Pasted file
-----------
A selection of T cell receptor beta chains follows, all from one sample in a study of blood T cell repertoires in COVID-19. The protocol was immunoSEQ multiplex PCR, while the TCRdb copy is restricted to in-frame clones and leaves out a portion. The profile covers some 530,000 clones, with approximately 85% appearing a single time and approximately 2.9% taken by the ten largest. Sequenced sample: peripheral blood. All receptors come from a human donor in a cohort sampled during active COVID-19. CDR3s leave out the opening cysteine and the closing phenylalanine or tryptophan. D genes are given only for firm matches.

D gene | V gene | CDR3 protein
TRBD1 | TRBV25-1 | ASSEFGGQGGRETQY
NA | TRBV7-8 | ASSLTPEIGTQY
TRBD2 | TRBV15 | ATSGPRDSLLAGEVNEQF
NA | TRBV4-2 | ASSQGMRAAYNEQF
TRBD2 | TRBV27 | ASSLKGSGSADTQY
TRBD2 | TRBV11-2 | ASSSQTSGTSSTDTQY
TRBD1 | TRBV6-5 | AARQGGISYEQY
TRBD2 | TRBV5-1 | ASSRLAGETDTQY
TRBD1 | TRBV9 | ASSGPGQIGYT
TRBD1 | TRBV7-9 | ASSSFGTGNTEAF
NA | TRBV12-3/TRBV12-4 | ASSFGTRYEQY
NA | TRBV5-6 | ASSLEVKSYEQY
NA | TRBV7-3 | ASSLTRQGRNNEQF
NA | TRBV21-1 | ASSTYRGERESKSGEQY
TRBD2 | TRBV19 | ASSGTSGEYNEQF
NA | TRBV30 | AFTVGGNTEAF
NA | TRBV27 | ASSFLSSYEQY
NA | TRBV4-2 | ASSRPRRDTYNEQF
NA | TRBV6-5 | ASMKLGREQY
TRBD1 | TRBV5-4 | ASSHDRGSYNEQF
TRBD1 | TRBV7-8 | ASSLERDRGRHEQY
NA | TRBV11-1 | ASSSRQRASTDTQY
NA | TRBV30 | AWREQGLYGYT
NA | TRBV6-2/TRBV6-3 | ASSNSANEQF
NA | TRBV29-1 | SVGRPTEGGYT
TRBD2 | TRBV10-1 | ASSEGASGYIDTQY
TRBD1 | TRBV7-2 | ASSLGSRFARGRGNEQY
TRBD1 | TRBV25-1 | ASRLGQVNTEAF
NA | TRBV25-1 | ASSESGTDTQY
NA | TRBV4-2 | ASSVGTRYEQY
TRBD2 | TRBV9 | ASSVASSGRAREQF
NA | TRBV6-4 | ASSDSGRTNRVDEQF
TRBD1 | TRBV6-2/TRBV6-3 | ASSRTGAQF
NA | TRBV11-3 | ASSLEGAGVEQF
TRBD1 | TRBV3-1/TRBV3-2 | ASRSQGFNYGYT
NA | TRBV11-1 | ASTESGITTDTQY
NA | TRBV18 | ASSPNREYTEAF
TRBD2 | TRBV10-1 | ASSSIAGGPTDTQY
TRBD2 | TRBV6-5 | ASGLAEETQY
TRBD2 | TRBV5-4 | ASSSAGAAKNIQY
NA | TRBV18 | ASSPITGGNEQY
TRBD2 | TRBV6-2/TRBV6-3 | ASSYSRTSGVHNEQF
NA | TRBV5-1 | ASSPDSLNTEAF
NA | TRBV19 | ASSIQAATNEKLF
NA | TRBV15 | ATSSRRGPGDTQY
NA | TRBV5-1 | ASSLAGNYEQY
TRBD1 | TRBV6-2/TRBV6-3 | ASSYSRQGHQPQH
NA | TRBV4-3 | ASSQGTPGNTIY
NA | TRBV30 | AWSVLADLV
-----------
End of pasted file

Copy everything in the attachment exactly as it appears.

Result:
A selection of T cell receptor beta chains follows, all from one sample in a study of blood T cell repertoires in COVID-19. The protocol was immunoSEQ multiplex PCR, while the TCRdb copy is restricted to in-frame clones and leaves out a portion. The profile covers some 530,000 clones, with approximately 85% appearing a single time and approximately 2.9% taken by the ten largest. Sequenced sample: peripheral blood. All receptors come from a human donor in a cohort sampled during active COVID-19. CDR3s leave out the opening cysteine and the closing phenylalanine or tryptophan. D genes are given only for firm matches.

D gene | V gene | CDR3 protein
TRBD1 | TRBV25-1 | ASSEFGGQGGRETQY
NA | TRBV7-8 | ASSLTPEIGTQY
TRBD2 | TRBV15 | ATSGPRDSLLAGEVNEQF
NA | TRBV4-2 | ASSQGMRAAYNEQF
TRBD2 | TRBV27 | ASSLKGSGSADTQY
TRBD2 | TRBV11-2 | ASSSQTSGTSSTDTQY
TRBD1 | TRBV6-5 | AARQGGISYEQY
TRBD2 | TRBV5-1 | ASSRLAGETDTQY
TRBD1 | TRBV9 | ASSGPGQIGYT
TRBD1 | TRBV7-9 | ASSSFGTGNTEAF
NA | TRBV12-3/TRBV12-4 | ASSFGTRYEQY
NA | TRBV5-6 | ASSLEVKSYEQY
NA | TRBV7-3 | ASSLTRQGRNNEQF
NA | TRBV21-1 | ASSTYRGERESKSGEQY
TRBD2 | TRBV19 | ASSGTSGEYNEQF
NA | TRBV30 | AFTVGGNTEAF
NA | TRBV27 | ASSFLSSYEQY
NA | TRBV4-2 | ASSRPRRDTYNEQF
NA | TRBV6-5 | ASMKLGREQY
TRBD1 | TRBV5-4 | ASSHDRGSYNEQF
TRBD1 | TRBV7-8 | ASSLERDRGRHEQY
NA | TRBV11-1 | ASSSRQRASTDTQY
NA | TRBV30 | AWREQGLYGYT
NA | TRBV6-2/TRBV6-3 | ASSNSANEQF
NA | TRBV29-1 | SVGRPTEGGYT
TRBD2 | TRBV10-1 | ASSEGASGYIDTQY
TRBD1 | TRBV7-2 | ASSLGSRFARGRGNEQY
TRBD1 | TRBV25-1 | ASRLGQVNTEAF
NA | TRBV25-1 | ASSESGTDTQY
NA | TRBV4-2 | ASSVGTRYEQY
TRBD2 | TRBV9 | ASSVASSGRAREQF
NA | TRBV6-4 | ASSDSGRTNRVDEQF
TRBD1 | TRBV6-2/TRBV6-3 | ASSRTGAQF
NA | TRBV11-3 | ASSLEGAGVEQF
TRBD1 | TRBV3-1/TRBV3-2 | ASRSQGFNYGYT
NA | TRBV11-1 | ASTESGITTDTQY
NA | TRBV18 | ASSPNREYTEAF
TRBD2 | TRBV10-1 | ASSSIAGGPTDTQY
TRBD2 | TRBV6-5 | ASGLAEETQY
TRBD2 | TRBV5-4 | ASSSAGAAKNIQY
NA | TRBV18 | ASSPITGGNEQY
TRBD2 | TRBV6-2/TRBV6-3 | ASSYSRTSGVHNEQF
NA | TRBV5-1 | ASSPDSLNTEAF
NA | TRBV19 | ASSIQAATNEKLF
NA | TRBV15 | ATSSRRGPGDTQY
NA | TRBV5-1 | ASSLAGNYEQY
TRBD1 | TRBV6-2/TRBV6-3 | ASSYSRQGHQPQH
NA | TRBV4-3 | ASSQGTPGNTIY
NA | TRBV30 | AWSVLADLV